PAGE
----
8 most familiar athletes-turned-politicians
Barry Viloria on Nov 18, 2015 02:32 PM
There are a lot of former sportsmen we know who eventually became public servants. Here are the most popular of 'em (Photo courtesy of Francis Zamora)
It’s fairly a trend. There are a lot of athletes and coaches, too, who—like celebrities represented most notably by Alma Moreno, who dreamily blanked in a recent TV interview where she was asked about her senatorial plans—have ventured into politics. We have no idea about the crossover, but maybe we can blame bodybuilder-actor who became California governor, Arnold Schwarzenegger, for this movement? (He was hailed champions among the sports and LGBT sectors in his terms, though!) Anyway, as local politics gets dirty again in time for #eleksyon2016, we give you a review of some sportsmen we became too familiar with in jerseys, eventually deciding to put that barong on and serve something bigger than sports and their squads.
1. Robert Jaworski, Sr.
Marked with a stellar playing career spread across the UAAP, the PBA, and the Olympics plus significant coaching credentials mainly for Ginebra, Philippine basketball’s Living Legend also emerged champion in the 1998 senatorial results—ranking ninth in the votes. He headed the Economic Affairs, Trade and Commerce Committee of the Upper House while in the Senate. Hoping for a reelection, though, the Hall-of-Famer lost in the vote that followed. He was prided for his laws on, well, environment protection. (Photo courtesy of the Senate Electoral Tribunal)
2. Yoyong Martirez
Martirez can be the older version of Benjie Paras, you know, a champion player who inevitably becomes the resident bald-headed comic relief on the screen. Yoyong played for Royal Tru-Orange that then became San Miguel Beer. He also represented the country in the Summer Olympics in 1972. His PBA career spanned 10 seasons (his record of steals was at 753!), retiring in 1984. He was elected Pasig City mayor’s office in 2007, and then councilor in 2013 until present. (Photo courtesy of TV5's No Harm No Foul)
3. Manny Pacquiao
Ah, of course. At first, many weren’t thrilled of the idea of Pacman getting into politics—but it panned out for the better on his part over time. Failing for a congressional seat to represent the 1st District of South Cotabato in 2007, he would later run for congress in 2010. He won a congressional seat representing the lone district of Sarangani from where his wife Jinkee grew up. Unopposed three years later, he was reelected. He recently announced his bid to run for Senate under the opposition, United Nationalist Alliance or UNA. He said it’s his mighty plan, retiring after more than two decades in pugilism all while ignoring criticisms on his background and, well, diction. Yet again, voters a.k.a. fans of the People's Champ might be a little more forgiving.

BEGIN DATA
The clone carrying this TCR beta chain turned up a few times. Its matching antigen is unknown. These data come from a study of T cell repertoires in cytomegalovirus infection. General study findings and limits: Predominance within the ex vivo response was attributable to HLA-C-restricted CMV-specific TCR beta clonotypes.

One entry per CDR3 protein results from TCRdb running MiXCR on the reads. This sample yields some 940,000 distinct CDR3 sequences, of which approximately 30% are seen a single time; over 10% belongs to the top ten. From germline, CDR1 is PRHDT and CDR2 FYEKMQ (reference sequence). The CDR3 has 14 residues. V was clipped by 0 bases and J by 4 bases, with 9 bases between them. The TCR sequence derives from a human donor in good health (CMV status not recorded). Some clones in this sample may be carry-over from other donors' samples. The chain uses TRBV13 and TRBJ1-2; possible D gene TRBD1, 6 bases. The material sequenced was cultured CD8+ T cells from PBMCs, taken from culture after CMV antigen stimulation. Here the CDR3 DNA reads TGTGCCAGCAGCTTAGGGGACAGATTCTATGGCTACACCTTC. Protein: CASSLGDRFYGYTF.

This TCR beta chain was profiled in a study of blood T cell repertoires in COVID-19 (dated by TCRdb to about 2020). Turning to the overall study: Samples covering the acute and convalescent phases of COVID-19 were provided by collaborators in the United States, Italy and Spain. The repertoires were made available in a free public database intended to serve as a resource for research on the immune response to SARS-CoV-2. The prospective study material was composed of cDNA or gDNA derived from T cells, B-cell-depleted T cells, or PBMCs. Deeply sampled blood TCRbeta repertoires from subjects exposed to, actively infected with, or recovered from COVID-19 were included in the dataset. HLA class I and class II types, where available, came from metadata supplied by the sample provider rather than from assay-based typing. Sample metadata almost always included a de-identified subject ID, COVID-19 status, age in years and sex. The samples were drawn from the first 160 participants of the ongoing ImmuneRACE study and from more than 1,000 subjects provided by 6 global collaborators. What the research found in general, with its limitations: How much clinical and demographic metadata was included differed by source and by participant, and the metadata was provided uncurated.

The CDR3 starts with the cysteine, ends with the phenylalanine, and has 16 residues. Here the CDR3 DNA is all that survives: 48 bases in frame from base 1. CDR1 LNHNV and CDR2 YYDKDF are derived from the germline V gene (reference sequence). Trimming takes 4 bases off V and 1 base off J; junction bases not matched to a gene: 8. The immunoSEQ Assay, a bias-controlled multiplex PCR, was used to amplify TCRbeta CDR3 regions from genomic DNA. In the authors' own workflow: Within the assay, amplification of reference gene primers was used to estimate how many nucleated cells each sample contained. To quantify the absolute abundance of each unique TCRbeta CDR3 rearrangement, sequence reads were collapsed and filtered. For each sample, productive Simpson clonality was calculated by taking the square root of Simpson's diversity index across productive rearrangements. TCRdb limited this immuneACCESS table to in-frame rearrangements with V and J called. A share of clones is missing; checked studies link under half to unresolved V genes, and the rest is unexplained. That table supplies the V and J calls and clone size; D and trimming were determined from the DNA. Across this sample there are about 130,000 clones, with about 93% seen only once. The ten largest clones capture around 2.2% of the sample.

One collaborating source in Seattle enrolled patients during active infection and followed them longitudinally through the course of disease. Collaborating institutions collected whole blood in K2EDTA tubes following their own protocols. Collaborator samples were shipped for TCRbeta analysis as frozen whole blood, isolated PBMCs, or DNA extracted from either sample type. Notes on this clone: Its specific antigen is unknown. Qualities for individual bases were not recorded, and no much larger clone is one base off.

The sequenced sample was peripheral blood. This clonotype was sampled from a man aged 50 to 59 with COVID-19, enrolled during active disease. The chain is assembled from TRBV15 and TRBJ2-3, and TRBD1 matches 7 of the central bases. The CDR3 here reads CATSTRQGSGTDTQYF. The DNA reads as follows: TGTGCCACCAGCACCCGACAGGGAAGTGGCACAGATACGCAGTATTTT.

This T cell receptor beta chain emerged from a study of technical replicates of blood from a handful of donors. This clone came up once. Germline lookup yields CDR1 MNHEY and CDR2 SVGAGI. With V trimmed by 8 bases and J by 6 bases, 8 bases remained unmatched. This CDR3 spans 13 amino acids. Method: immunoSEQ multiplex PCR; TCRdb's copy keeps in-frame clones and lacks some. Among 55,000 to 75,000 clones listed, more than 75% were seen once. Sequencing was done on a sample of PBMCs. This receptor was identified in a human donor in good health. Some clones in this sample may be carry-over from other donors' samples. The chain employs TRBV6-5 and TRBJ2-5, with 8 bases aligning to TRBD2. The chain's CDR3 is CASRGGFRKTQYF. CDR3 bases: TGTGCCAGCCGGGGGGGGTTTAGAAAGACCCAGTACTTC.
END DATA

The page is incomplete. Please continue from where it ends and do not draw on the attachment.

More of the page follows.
4. Monsour del Rosario
Del Rosario is credited as one of the first Filipino taekwondo Olympians. His matinee idol face also gave him a sure shot in showbiz. And then there’s his incumbent position as a city councilor in Makati. His endeavors as the incumbent councilor mainly leaned towards his forte: sports and youth, health and fitness. (Photo from Del Rosario's website)
5. Franz Pumaren
Pumaren, champion player-turned-coach for La Salle and a distinguished national basketball team member, served as city councilor for the 3rd district of Quezon City thrice before running for Congress and eventually losing the race. As a councilor, his name was glittered with three Most Outstanding City Councilor honors (after championing actions on health, fitness, education, etc.), perhaps matching his impressive basketball resumé. (Photo courtesy of the Quezon City Council)
6-7 Freddie and Jason Webb
Here’s a like-father-like-son story: Freddie was a baller at Letran and a coach before entering politics as councilor then senator. Jason played for La Salle in the UAAP and later Sta. Lucia and Tanduay in the PBA, before running for public office. Like his dad, the younger Webb had a strong appeal among the people in Parañaque that he was elected councilor in the first district of the city—thrice. He is recently back to coaching, having nabbed the head coach post of the Star Hotshots in the PBA.
8. Francis Zamora
Armed with a Masters degree in Public Administration from UP Diliman, this former DLSU Green Archers team captain—who led them to a back-to-back championship—later ventured into politics. In 2007, he was voted city councilor of San Juan, and, in 2010, leveled up as the city’s vice mayor. Zamora, like any Filipino baller, might have dreamt first of the PBA but has since followed in the footsteps of his dad Ronny, who previously served as congressman for San Juan. Judging from his very active social media accounts, he seems keen about his political plans—he’s now running for mayor and was vocal about ending the Estrada-Ejercito “dynasty” in the city.